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Gracie Diet Recipe #2: Lex’s Tinapa Cream of Pumpkin Soup

 

Eat Healthy with this Great Tasting Low Cost Recipe

About two days ago, I messaged Marcia Carvalho of Gracie Barra Georgia. I was raving about the recipe a friend of mine especially tailored for the people in Gracie Barra. Then she said, “I don’t eat pork. Most of us do not since it’s what Master Carlos Gracie Jr. told us.”

Zoinks!

I am not about to give up my love for pork, nor will I alienate the non-pork eating members of Gracie Barra. Therefore, as adaptive as cooking and writing should be, and due to a stroke of epiphany in the quest for creating a universal appeal for those who like to eat, but with the exemption of pork, Arvin (author of the recent recipe posted in the website) came up with a great tasting, healthy (and again, can be prepared without burning a hole in anyone’s pocket) recipe.

This recipe was first used by Arvin’s close friend (who is a short acquaintance of mine) when he joined the local auditions for Master Chef Philippines. This cost him less than $3 if I remember it correctly. The authors variation with the addition of spices and what-have-yous can jack up the price to $6, but less than $10 for a great tasting soup is more than a bargain. I think anyone should throw in their $6 for this one.

By the way, Tinapa is smoked fish. I am not sure if this is available in the United States. However, there are suggested variations to this which will do. If you insist on getting the authentic Tinapa, let me know.

What you need:

Kalabasa (Pumpkin)

All purpose cream

Tinapang Galunggong (Mackerel Scad, here’s Market Man’s description) If you don’t have access to this, any smoked fish like Mackerel or trout will do. I really don’t know if salmon would have enough of a kick to get the smoke notes you want in this soup.

Olive oil

Wansuy (Cilantro)

Paprika

Cayenne Pepper

Habañero powder (optional)

Ginger

Bay leaf

Saffron

How to do it:

Fry galunggong over medium heat and enough olive oil to keep the fish happily half submerged in it. Trust me, using olive oil is worth it because you can use it later to finish the dish. Flake fried tinapa once it cools and set aside. Strain oil and set aside. Peel and clean kalabasa and boil with bay leaves and ginger until soft. Don’t season it yet. This is where it can get a bit complicated. If you don’t have a ricer or a blender, smoothening the pumpkin mash can be troublesome. If you do, then use these tools. I didn’t have them at my disposal when I tried my hand at this dish, so I did it the hard way. First, I took out the bay leaves and ginger, strained the boiling liquid and saved it. I mashed the pumpkin in a big bowl with a fork, getting it as smooth as I could. I added it back to the boiling liquid. Then I slowly strained it with a fine mesh strainer. I fully charged my phone in the time I spent straining the soup, that slow. The thing is, a kalabasa is stringy and putting it though a sieve means you’re going to have to work it through. But the creamy texture you get is worth the elbow grease man, I’m telling you.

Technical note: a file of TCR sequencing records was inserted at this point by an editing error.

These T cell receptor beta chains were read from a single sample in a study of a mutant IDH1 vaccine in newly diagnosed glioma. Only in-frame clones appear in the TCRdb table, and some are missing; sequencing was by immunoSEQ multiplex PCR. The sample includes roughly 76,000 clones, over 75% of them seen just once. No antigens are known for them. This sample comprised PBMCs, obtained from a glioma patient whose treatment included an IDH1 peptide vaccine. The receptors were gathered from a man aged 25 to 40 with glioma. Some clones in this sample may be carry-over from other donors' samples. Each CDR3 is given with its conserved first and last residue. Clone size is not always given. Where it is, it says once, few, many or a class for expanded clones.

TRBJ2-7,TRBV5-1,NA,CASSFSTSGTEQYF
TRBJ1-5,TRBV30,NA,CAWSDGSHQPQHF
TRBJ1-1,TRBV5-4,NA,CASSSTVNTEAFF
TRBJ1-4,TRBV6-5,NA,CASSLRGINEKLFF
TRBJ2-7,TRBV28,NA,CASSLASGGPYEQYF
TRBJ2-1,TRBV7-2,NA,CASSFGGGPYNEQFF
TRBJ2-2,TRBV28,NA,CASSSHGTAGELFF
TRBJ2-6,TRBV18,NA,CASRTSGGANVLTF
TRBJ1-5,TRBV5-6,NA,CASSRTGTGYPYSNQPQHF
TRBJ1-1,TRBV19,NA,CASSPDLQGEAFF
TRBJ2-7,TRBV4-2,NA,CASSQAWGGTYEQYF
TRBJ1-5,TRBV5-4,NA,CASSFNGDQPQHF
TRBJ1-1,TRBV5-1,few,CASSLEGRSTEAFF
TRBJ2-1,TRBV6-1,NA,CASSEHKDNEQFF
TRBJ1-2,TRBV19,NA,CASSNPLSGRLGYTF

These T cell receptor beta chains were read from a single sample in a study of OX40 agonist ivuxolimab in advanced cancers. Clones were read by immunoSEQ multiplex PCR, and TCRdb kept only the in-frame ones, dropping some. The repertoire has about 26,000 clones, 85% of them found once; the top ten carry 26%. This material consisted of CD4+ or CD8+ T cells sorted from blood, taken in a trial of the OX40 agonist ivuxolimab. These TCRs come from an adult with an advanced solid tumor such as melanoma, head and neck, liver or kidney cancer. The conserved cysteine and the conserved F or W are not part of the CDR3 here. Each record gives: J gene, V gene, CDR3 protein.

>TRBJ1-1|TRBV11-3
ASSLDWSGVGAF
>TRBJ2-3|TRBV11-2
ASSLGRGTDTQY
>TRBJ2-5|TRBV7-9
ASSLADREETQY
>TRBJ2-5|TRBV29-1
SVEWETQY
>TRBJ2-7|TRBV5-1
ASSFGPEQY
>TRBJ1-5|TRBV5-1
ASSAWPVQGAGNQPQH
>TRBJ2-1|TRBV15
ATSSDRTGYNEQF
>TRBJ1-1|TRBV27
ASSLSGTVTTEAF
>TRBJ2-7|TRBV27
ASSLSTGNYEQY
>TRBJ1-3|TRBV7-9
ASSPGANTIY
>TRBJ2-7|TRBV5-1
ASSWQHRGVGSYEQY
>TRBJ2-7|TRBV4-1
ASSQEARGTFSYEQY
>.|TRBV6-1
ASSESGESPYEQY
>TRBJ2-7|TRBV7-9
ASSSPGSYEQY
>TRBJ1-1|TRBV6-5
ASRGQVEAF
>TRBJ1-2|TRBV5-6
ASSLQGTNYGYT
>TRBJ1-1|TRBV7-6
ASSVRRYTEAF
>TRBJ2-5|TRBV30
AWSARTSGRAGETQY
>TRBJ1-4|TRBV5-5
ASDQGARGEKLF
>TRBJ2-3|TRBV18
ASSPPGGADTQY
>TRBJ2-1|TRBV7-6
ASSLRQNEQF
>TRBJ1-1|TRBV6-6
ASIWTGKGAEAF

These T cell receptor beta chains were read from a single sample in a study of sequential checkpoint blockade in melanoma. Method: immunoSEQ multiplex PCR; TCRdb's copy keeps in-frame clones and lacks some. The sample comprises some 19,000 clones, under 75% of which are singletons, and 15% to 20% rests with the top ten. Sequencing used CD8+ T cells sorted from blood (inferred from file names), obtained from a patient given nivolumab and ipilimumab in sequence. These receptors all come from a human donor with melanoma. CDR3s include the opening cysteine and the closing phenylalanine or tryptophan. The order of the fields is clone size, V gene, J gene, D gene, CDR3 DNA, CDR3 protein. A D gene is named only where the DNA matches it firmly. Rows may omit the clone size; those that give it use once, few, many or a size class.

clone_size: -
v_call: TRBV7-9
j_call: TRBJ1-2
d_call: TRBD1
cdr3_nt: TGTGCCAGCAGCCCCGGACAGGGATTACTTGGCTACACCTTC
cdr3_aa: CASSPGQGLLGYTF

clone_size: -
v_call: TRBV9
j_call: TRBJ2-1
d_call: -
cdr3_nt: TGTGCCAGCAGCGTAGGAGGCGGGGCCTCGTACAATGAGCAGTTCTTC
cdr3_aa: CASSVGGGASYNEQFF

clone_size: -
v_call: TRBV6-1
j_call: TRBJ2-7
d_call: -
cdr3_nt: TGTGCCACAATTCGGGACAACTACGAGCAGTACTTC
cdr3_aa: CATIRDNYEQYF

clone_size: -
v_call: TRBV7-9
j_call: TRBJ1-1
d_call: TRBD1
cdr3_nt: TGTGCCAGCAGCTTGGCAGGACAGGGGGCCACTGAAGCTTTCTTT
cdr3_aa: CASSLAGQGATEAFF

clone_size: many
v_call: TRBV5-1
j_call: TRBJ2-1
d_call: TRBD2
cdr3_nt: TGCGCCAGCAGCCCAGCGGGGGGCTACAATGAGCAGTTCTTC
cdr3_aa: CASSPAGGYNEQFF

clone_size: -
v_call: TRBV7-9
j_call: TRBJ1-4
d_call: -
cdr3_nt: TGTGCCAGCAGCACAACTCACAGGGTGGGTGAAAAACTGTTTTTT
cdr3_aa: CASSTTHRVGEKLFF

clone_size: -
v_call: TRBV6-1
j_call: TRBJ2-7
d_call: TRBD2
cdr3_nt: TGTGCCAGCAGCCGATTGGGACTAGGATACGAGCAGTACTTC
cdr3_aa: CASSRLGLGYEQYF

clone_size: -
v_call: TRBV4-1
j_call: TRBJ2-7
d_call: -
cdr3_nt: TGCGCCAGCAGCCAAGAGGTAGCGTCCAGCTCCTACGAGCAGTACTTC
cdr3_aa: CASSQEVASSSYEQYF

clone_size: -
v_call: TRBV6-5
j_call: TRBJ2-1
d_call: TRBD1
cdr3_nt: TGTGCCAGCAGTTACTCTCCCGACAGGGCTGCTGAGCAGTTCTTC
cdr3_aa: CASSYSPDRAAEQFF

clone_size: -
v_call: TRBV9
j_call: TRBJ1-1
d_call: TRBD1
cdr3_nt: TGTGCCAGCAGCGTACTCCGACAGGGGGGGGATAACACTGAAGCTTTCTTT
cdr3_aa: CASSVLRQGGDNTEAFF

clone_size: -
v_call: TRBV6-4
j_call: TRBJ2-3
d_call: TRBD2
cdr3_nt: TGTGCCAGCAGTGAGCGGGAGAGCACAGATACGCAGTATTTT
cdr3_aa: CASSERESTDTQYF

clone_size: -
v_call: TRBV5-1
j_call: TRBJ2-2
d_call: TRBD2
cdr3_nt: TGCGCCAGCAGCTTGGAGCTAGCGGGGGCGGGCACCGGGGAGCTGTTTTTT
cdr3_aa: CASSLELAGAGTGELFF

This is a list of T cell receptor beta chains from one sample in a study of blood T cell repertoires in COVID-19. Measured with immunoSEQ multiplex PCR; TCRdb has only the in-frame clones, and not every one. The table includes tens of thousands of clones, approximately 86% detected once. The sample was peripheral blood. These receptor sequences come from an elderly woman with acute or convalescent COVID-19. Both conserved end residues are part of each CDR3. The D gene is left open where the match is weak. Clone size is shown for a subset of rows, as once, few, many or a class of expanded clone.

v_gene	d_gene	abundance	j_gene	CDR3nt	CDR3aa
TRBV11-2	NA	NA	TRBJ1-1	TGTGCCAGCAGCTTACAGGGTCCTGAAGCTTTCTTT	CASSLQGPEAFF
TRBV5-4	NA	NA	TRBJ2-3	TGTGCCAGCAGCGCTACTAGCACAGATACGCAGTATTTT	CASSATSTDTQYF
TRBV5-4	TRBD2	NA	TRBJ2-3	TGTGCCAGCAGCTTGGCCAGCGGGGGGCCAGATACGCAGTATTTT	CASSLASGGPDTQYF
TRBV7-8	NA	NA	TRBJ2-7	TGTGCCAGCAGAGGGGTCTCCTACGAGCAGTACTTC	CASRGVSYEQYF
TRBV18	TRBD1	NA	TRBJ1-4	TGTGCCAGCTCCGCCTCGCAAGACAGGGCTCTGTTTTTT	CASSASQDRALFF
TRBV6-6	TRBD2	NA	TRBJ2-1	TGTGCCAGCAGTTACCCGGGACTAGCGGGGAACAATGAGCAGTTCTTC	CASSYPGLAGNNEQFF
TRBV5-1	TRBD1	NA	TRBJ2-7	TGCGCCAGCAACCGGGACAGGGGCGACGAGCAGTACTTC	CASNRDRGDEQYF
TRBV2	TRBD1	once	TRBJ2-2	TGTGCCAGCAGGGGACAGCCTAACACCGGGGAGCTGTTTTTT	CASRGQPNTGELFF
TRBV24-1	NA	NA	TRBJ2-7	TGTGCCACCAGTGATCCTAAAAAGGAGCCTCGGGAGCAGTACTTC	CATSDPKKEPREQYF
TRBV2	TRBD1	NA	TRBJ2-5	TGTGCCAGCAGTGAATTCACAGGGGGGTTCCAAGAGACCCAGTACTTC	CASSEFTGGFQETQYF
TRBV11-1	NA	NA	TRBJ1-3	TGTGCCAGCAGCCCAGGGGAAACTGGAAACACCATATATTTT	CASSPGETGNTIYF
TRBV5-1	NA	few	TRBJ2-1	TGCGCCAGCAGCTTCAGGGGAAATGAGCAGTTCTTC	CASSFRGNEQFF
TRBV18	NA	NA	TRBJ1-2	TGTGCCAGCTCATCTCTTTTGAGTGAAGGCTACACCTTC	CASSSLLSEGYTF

Put the creamy soup back on the fire and simmer slowly. Add half of the tinapa flakes and season with salt and pepper to taste. Add paprika, cayenne pepper and habañero powder to give the soup a kick and enhance the smoky flavor. If you have saffron, not kasubha (find out the world of difference between the two in this fierce post), add it to the dish to take it to a whole new level.

To serve, add a dollop of all purpose cream onto the soup when you put into the serving bowl. This will add contrast to the bright yellow color but also tighten up the soup even more. Top with finely chopped wansoy for a dash of freshness and finish with a healthy teaspoon of the olive oil you fried the tinapa in to really enhance the smoked fish taste.

Some notes:

Now, saffron and habañero powder are very hard to come by for most home cooks. I talked about where I sourced my habañero powder on this post, but saffron is a bit more tricky. If you are, like me, an OFW kid and have relatives in the middle east, or the US try asking them for a small pack of saffron the next time they come home. My cousin got it for me at around 800 pesos ($40) for 10 grams in Oman. When you open the pack, store the precious fiery orange stuff in an airtight container and it can keep for months. Do not attempt a Paella without having saffron ready.

Now, pumpkin soup is a fairly familiar soup to Westerners, but the smoked fish is a better substitute for the Pancetta and slab bacon often used to flavor pumpkin or butternut squash soup. You get an entirely new flavor profile if you can get your hands on tinapa. Also, notice that I only add the cream upon serving, so the dish is less fatty.

 

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